Maybe I should’ve seen Hidden Figures.
If you haven’t already, check out Kareem Abdul-Jabbar’s funnily on-point critique of La La Land, which many expect to win the Oscar today. The NBA star and fellow UCLA alum directs his criticism to the controversial ending, which I personally liked. But I also see its problems–and problems don’t end there.
I enjoyed the film in general, with its tale of artists trying to make it and the characters traipsing around all the familiar places in L.A. And of course the musical aspects were fantastic. But as it says in the review:
In fact, the better a work of art is, the more we must dissect it.
A grumpy British man complains about the film in the Guardian, and he does have something of a point.
Of course, its characters are humourless and insensitive: narcissists usually are… Still, La La Land is a film for our time. With our self-nurturing, self-promotion, clicktivism, Twitterstorms, sexts and selfies, we are all narcissists now.
…[For the Academy’s voters] Seeing their life-choices vindicated by the witchcraft of their trade must have been something of a comfort.
But I suppose this piece from a frustrated Arab actor in the industry gets closer to my issue with it.
I pray that La La Land doesn’t clean up at the Oscars (as at the BAFTAs). For this would be a sign that the industry prioritises the celebration of itself first of all, self-indulgently rejoicing in its own nostalgic – and white – mythology.
The Economist notes that the Academy has “frequently ignored films with political and social relevance.” That’s the thing: La La Land is political. (Don’t groan; everything is political now!)
Let’s reconsider the story of Mia and Sebastian, two washed up white middle class millennials trying to make it in L.A. as an actress and a musician, respectively. The story opens with an enthralling number on the freeway (“On the 105 ramp heading north, a place rife with existential crisis,” as one reviewer writes), and we know we’re in for a fun movie. It’s interesting that it ends with everyone filing back into their cars like nothing happened. This movie has you thinking even L.A.’s terrible traffic culture could change–but this is not a movie interested in change.
Take Sebastian’s character–he’s an uber-traditionalist, when it comes to jazz. (In the words of Kareem, “The white guy wants to preserve the black roots of jazz while the black guy is the sellout?”) He longs to return to the glory days of the genre, instead of “selling out” to the impure sounds of the new millennium (thanks-no thanks, John Legend). He drives the most ridiculous classic sports car (and I say that as someone who appreciates cars). Not too far into the movie do you realize that this guy is more anachronistic than Captain America–you know, the dude frozen in ice for 70 years.
Then there is Mia, the girl trying to make it big in Hollywood, a girl who, as apparent in her room decor, worships the classics. But in the meantime, she’s working in the studio Starbucks, serving lattes to uptight execs–and to become that apparently is the dream. It’s to pursue “art” and become a snobby corporate overlord.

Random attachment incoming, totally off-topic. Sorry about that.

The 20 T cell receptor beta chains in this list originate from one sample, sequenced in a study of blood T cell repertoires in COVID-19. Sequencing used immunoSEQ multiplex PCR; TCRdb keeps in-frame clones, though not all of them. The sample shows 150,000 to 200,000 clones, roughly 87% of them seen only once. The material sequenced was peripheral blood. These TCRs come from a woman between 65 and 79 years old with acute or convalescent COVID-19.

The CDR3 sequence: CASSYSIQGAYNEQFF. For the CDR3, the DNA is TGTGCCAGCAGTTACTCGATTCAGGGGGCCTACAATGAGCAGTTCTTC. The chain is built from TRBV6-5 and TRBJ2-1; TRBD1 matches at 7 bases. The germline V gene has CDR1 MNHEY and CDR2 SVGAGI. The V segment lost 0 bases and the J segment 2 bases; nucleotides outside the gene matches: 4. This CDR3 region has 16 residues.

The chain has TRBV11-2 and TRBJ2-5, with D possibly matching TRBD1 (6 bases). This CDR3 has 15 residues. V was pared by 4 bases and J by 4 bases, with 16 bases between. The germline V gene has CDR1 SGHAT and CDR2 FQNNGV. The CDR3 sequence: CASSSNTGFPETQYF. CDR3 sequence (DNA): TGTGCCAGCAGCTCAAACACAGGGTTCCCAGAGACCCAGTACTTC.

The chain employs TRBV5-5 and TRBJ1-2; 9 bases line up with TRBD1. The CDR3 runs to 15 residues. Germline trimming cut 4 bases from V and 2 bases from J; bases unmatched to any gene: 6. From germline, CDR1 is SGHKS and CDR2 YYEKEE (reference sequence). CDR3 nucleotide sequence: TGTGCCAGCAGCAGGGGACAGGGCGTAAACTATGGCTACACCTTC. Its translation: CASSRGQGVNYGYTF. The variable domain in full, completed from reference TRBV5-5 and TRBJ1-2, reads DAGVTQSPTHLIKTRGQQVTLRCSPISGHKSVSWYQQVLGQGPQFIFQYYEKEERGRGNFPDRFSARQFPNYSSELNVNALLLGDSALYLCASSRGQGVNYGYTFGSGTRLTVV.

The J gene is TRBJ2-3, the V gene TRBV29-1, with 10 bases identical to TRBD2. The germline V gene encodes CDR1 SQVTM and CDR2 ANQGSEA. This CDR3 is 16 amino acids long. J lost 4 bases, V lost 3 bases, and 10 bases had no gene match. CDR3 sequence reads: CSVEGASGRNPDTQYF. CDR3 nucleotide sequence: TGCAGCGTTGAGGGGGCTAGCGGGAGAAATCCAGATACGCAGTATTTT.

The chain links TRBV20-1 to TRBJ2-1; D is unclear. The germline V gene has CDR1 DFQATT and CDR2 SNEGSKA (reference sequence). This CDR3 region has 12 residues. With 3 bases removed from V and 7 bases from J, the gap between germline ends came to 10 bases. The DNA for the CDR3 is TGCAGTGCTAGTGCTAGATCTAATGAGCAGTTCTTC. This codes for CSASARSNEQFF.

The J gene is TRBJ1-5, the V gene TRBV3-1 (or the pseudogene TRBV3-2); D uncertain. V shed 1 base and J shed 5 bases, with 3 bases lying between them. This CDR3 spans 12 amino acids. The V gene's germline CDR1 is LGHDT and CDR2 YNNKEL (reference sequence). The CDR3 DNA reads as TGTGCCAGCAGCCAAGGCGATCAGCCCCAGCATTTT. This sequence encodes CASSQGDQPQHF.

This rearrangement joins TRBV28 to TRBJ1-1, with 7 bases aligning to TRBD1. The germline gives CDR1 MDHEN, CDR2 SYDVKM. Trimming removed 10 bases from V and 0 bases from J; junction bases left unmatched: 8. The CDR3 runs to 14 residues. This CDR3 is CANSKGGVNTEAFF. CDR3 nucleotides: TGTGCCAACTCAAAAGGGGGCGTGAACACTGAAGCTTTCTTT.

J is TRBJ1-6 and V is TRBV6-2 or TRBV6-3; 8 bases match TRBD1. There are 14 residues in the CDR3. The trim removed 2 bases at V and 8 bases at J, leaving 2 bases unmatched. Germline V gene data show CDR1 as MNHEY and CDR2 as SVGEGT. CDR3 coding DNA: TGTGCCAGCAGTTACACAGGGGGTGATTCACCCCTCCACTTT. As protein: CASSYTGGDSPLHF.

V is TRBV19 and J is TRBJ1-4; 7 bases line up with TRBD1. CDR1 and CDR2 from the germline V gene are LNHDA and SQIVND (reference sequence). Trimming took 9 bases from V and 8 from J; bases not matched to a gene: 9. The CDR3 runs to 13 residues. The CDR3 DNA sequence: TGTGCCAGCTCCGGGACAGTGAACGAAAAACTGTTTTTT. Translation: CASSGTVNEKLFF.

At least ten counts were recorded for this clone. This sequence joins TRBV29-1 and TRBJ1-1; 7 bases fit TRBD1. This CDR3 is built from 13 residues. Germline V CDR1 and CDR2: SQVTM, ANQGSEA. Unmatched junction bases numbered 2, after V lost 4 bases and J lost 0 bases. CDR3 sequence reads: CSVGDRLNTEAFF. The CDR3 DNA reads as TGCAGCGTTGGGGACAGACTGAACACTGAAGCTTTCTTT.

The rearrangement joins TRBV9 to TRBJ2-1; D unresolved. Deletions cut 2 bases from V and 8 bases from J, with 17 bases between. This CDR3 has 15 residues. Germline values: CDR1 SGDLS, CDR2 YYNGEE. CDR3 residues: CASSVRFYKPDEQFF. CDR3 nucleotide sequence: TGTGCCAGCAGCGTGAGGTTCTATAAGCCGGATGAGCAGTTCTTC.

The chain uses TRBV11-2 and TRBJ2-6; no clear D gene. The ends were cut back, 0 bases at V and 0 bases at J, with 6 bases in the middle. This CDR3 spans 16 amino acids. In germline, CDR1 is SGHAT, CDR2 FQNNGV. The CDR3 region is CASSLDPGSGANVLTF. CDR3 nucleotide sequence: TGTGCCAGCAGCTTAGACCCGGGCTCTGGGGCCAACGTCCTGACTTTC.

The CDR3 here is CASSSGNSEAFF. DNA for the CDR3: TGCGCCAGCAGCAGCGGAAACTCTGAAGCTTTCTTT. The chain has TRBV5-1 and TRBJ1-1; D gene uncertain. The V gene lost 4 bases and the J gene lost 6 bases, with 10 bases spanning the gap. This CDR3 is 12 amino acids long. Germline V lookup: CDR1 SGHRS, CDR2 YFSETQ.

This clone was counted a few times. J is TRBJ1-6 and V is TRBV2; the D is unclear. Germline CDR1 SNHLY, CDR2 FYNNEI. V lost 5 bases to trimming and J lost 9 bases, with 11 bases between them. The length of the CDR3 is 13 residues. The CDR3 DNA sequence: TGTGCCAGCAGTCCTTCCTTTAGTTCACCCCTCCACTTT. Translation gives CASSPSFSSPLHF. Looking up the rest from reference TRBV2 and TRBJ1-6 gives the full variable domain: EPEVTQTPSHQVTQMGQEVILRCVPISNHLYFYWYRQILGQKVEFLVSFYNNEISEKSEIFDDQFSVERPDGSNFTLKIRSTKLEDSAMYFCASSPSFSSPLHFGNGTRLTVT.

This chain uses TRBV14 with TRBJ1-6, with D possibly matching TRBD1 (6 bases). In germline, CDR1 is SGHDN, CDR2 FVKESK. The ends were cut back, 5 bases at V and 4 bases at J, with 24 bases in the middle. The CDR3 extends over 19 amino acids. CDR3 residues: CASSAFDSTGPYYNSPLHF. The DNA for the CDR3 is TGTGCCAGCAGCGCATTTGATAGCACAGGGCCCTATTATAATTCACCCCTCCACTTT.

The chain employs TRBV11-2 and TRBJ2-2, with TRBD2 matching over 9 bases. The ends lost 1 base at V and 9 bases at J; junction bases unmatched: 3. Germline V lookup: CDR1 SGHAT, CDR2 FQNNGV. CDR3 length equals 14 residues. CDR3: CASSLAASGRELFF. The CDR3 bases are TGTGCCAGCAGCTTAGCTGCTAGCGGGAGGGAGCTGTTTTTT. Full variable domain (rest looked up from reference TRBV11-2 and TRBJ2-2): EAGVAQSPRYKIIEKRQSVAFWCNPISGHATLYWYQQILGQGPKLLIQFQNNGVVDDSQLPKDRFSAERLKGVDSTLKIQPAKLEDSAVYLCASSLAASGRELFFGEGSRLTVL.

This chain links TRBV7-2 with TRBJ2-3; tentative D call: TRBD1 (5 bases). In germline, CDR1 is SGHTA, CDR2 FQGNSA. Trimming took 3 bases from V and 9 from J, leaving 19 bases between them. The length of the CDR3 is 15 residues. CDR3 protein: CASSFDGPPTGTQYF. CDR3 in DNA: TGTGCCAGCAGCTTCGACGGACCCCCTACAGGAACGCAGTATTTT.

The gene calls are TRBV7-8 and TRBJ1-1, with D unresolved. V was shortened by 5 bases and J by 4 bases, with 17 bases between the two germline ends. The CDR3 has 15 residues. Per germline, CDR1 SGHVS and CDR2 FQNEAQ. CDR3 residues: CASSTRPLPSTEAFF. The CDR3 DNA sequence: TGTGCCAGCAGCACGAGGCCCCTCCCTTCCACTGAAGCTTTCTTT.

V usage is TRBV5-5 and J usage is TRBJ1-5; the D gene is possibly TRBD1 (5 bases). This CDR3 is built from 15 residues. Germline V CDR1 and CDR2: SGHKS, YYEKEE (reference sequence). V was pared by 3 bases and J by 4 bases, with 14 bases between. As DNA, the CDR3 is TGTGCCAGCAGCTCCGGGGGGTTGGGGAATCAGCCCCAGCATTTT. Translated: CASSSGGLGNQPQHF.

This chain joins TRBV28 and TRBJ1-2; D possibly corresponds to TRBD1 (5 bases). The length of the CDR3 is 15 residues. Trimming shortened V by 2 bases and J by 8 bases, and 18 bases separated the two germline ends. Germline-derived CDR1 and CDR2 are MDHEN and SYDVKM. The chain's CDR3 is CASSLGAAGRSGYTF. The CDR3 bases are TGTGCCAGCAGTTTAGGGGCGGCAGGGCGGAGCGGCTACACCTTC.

What was that thing about selling out?
In the end, Mia achieves her dream–she becomes that person buying the latte instead of serving it. It’s a twisted version of the American dream that makes you question whether you want the American dream resuscitated in the first place. More importantly, the cycle just continues: society is the same as before; Mia is just higher in the hierarchy.
There are smaller things. The whole number recreating scenes from famous films from Hollywood’s “Golden Age,” leaving viewers not just thinking, Oh, I remember that movie! but also with the impression of Wasn’t that a nicer time. There is the scene in which Sebastian and Mia see Rebel Without A Cause in the theater, instead of Netflix-and-chilling like irreverent, uncultured millennials. There is the not-so-subtle criticism of the industry’s present-day culture, such as the pretentious tools Mia meets at parties (a networking business that, having gone to school with kids working their asses off to get into the industry, I know is a big deal).
And then there is the scene of Mia sitting down for dinner with her business exec boyfriend and friends, and the boyfriend takes a call and answers it in Mandarin. It’s a dig at the influence of Chinese business and audiences on the industry, and I can understand where Chazelle, the director, is coming from. But in the moment, the way Mia looks at her boyfriend–something between uncomfortable and disgusted–just comes off as xenophobic.
I don’t think I’m making a stretch here. Discomfort with foreign influence. Reminiscing on the life a changing industry once offered. Making movies and music more traditional. Reverting the culture. This film is wishing Hollywood would be Made Great Again.
And so the great irony will be when celebrities step onto the stage and rail against Trump (as well they should), and then sit down and wait for the vote of an Academy that’s getting off at the thought of taking us back a century–and we thought that was Donald’s job.
Generally, we’re a society that likes to keep moving on, sometimes for better, sometimes for worse. But lately I’ve noticed a wistfulness for the past, whether it’s in politics or the movies. (Why else would we revive Star Wars?) Why does no one, like our ambitious star-crossed lovers, want to move forward?
History becomes glorious in retrospect, but sometimes we make it more imaginary than the future. Even if the present moment has challenges, it’s never helpful to cling to the past. We would do well to remember that on Oscars night.